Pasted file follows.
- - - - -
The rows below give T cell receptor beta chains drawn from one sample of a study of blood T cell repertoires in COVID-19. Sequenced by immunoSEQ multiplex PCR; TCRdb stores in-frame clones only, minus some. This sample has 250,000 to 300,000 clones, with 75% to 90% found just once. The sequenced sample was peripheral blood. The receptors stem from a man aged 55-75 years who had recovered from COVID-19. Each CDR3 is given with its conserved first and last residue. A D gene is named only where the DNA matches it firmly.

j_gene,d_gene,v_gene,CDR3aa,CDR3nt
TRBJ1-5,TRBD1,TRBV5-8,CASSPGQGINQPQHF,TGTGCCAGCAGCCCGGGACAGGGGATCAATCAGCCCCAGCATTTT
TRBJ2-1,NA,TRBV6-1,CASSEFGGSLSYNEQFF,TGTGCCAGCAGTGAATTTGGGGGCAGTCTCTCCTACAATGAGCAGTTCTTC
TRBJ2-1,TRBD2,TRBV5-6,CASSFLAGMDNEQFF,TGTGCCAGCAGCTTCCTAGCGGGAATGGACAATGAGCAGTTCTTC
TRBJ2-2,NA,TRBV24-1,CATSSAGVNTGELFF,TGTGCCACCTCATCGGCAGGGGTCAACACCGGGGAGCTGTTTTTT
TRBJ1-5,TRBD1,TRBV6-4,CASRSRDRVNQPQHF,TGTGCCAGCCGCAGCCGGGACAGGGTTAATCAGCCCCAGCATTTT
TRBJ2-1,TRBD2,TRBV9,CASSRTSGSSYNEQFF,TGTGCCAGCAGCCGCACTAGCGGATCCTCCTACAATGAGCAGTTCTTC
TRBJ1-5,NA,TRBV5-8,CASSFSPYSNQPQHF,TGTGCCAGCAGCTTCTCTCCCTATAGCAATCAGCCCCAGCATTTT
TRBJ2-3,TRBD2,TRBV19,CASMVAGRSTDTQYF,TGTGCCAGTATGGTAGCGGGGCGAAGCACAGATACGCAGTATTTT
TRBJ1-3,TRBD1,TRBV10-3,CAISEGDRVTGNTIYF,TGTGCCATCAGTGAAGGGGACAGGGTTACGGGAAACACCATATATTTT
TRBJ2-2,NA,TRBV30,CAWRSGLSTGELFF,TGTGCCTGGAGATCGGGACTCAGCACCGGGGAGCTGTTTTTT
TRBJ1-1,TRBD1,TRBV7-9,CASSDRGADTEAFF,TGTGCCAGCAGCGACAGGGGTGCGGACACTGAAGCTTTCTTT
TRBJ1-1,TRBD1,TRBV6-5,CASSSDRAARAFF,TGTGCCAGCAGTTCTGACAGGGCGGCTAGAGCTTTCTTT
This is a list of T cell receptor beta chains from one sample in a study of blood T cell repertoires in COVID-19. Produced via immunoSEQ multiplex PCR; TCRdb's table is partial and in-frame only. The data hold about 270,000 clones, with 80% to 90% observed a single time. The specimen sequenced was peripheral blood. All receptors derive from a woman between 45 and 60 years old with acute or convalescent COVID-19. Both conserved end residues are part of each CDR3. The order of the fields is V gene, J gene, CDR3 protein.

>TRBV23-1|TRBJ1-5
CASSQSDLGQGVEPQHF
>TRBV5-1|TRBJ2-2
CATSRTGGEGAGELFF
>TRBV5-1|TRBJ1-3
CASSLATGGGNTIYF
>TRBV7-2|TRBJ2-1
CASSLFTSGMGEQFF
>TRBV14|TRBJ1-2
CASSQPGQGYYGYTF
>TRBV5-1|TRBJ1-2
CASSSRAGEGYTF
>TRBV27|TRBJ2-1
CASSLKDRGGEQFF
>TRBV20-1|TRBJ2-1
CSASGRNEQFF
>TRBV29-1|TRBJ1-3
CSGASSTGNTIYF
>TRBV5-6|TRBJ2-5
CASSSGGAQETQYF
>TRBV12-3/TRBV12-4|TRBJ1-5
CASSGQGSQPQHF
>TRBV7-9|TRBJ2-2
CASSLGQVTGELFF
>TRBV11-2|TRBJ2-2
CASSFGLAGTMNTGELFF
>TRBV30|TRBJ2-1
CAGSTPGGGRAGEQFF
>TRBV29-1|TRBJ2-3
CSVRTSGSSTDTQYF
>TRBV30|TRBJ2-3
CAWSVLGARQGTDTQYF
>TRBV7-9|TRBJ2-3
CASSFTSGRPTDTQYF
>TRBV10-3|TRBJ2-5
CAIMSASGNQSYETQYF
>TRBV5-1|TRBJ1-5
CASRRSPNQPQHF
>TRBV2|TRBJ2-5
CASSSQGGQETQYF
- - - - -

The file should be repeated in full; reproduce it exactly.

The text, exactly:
The rows below give T cell receptor beta chains drawn from one sample of a study of blood T cell repertoires in COVID-19. Sequenced by immunoSEQ multiplex PCR; TCRdb stores in-frame clones only, minus some. This sample has 250,000 to 300,000 clones, with 75% to 90% found just once. The sequenced sample was peripheral blood. The receptors stem from a man aged 55-75 years who had recovered from COVID-19. Each CDR3 is given with its conserved first and last residue. A D gene is named only where the DNA matches it firmly.

j_gene,d_gene,v_gene,CDR3aa,CDR3nt
TRBJ1-5,TRBD1,TRBV5-8,CASSPGQGINQPQHF,TGTGCCAGCAGCCCGGGACAGGGGATCAATCAGCCCCAGCATTTT
TRBJ2-1,NA,TRBV6-1,CASSEFGGSLSYNEQFF,TGTGCCAGCAGTGAATTTGGGGGCAGTCTCTCCTACAATGAGCAGTTCTTC
TRBJ2-1,TRBD2,TRBV5-6,CASSFLAGMDNEQFF,TGTGCCAGCAGCTTCCTAGCGGGAATGGACAATGAGCAGTTCTTC
TRBJ2-2,NA,TRBV24-1,CATSSAGVNTGELFF,TGTGCCACCTCATCGGCAGGGGTCAACACCGGGGAGCTGTTTTTT
TRBJ1-5,TRBD1,TRBV6-4,CASRSRDRVNQPQHF,TGTGCCAGCCGCAGCCGGGACAGGGTTAATCAGCCCCAGCATTTT
TRBJ2-1,TRBD2,TRBV9,CASSRTSGSSYNEQFF,TGTGCCAGCAGCCGCACTAGCGGATCCTCCTACAATGAGCAGTTCTTC
TRBJ1-5,NA,TRBV5-8,CASSFSPYSNQPQHF,TGTGCCAGCAGCTTCTCTCCCTATAGCAATCAGCCCCAGCATTTT
TRBJ2-3,TRBD2,TRBV19,CASMVAGRSTDTQYF,TGTGCCAGTATGGTAGCGGGGCGAAGCACAGATACGCAGTATTTT
TRBJ1-3,TRBD1,TRBV10-3,CAISEGDRVTGNTIYF,TGTGCCATCAGTGAAGGGGACAGGGTTACGGGAAACACCATATATTTT
TRBJ2-2,NA,TRBV30,CAWRSGLSTGELFF,TGTGCCTGGAGATCGGGACTCAGCACCGGGGAGCTGTTTTTT
TRBJ1-1,TRBD1,TRBV7-9,CASSDRGADTEAFF,TGTGCCAGCAGCGACAGGGGTGCGGACACTGAAGCTTTCTTT
TRBJ1-1,TRBD1,TRBV6-5,CASSSDRAARAFF,TGTGCCAGCAGTTCTGACAGGGCGGCTAGAGCTTTCTTT
This is a list of T cell receptor beta chains from one sample in a study of blood T cell repertoires in COVID-19. Produced via immunoSEQ multiplex PCR; TCRdb's table is partial and in-frame only. The data hold about 270,000 clones, with 80% to 90% observed a single time. The specimen sequenced was peripheral blood. All receptors derive from a woman between 45 and 60 years old with acute or convalescent COVID-19. Both conserved end residues are part of each CDR3. The order of the fields is V gene, J gene, CDR3 protein.

>TRBV23-1|TRBJ1-5
CASSQSDLGQGVEPQHF
>TRBV5-1|TRBJ2-2
CATSRTGGEGAGELFF
>TRBV5-1|TRBJ1-3
CASSLATGGGNTIYF
>TRBV7-2|TRBJ2-1
CASSLFTSGMGEQFF
>TRBV14|TRBJ1-2
CASSQPGQGYYGYTF
>TRBV5-1|TRBJ1-2
CASSSRAGEGYTF
>TRBV27|TRBJ2-1
CASSLKDRGGEQFF
>TRBV20-1|TRBJ2-1
CSASGRNEQFF
>TRBV29-1|TRBJ1-3
CSGASSTGNTIYF
>TRBV5-6|TRBJ2-5
CASSSGGAQETQYF
>TRBV12-3/TRBV12-4|TRBJ1-5
CASSGQGSQPQHF
>TRBV7-9|TRBJ2-2
CASSLGQVTGELFF
>TRBV11-2|TRBJ2-2
CASSFGLAGTMNTGELFF
>TRBV30|TRBJ2-1
CAGSTPGGGRAGEQFF
>TRBV29-1|TRBJ2-3
CSVRTSGSSTDTQYF
>TRBV30|TRBJ2-3
CAWSVLGARQGTDTQYF
>TRBV7-9|TRBJ2-3
CASSFTSGRPTDTQYF
>TRBV10-3|TRBJ2-5
CAIMSASGNQSYETQYF
>TRBV5-1|TRBJ1-5
CASRRSPNQPQHF
>TRBV2|TRBJ2-5
CASSSQGGQETQYF